Sail slides and track

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Re: Sail slides and track

Postby TassiePete on Sun Nov 08, 2020 11:32 pm

Hi Mike,

When the lacing is done like it is shown the picture, the line goes slack everywhere as soon as the halyard is eased as the sail is lowered. Because of that, it doesn't bind. The only issue with this setup is that the lacing might get mauled in the tabernacle hinge, when lowering the mast. This is easily fixed by attaching small blocks of wood to the mast just above the hinge, or, a bit of bungee cord to keep the lacing clear of the hinge.
The gaff doesn't really need to be fixed to the mast. The cheek-block is only a few inches above the gaff, and the luff tension keeps the gaff at the mast. There are two holes in the gaff with a loop (a soft shackle) of 4 mm Dyneema going through them. The throat of the sail is attached to that loop and the block is attached to the top of the loop. The tension of the halyard is acting on the throat of the sail - not on the gaff. The gaff is only kept in place by the loop. I do have a little line around the mast to secure the gaff jaws, but it doesn't do anything. Even with a reef in the sail, the gaff stays at the mast by halyard tension and the lacing.
Speaking of reefing: the lacing will need tightening and securing on a little cleat when putting in a reef, but the lacing is never really tight anyway - it merely stops the sail from going too baggy. The tension on the throat halyard does most of the work ...

Cheers,

Peter
TassiePete
 
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Re: Sail slides and track

Postby Mflyer65 on Mon Nov 09, 2020 2:14 pm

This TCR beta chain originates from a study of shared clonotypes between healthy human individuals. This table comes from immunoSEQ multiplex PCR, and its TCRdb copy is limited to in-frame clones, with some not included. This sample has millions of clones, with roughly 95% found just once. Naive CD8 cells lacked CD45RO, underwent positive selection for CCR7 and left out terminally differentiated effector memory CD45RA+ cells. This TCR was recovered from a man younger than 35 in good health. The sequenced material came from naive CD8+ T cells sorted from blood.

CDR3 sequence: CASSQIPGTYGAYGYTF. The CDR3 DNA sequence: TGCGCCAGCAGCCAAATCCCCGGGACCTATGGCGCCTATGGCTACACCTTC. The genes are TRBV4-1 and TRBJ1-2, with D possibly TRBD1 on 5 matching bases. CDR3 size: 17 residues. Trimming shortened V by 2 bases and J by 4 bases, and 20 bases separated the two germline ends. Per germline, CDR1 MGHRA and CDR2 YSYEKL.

Thanks Wayne and Peter,
I looked at the gooseneck and it had just the very slightest amount of light coming through the middle portion. I went ahead and corrected it and it seems to be better. But I slightly overcorrected on the last try and it actually is significantly better now. Interesting.
I also examined several of the track slides and found some with bent ends that can dig into the surface of the mast if angled hard enough. I removed the track and indeed there were several areas where the mast surface was gouged a bit. I filed some of their edges down. I will try again after the rains come and go here in NC.
Peter,
I am still interested in your method of attachment. Seems the only real effort to make the change would be to build a gaff jaw and then work through the lacing and a few other things to have it all working. I may tackle this as my winter project. I may end up with 2 versions of a gaff by next spring. Of course I would need to remove the slides on the sail and that would leave me more work if I wanted to return to the track method. But, then again, it's really the journey and not the destination for me.
Thanks all,
Mike
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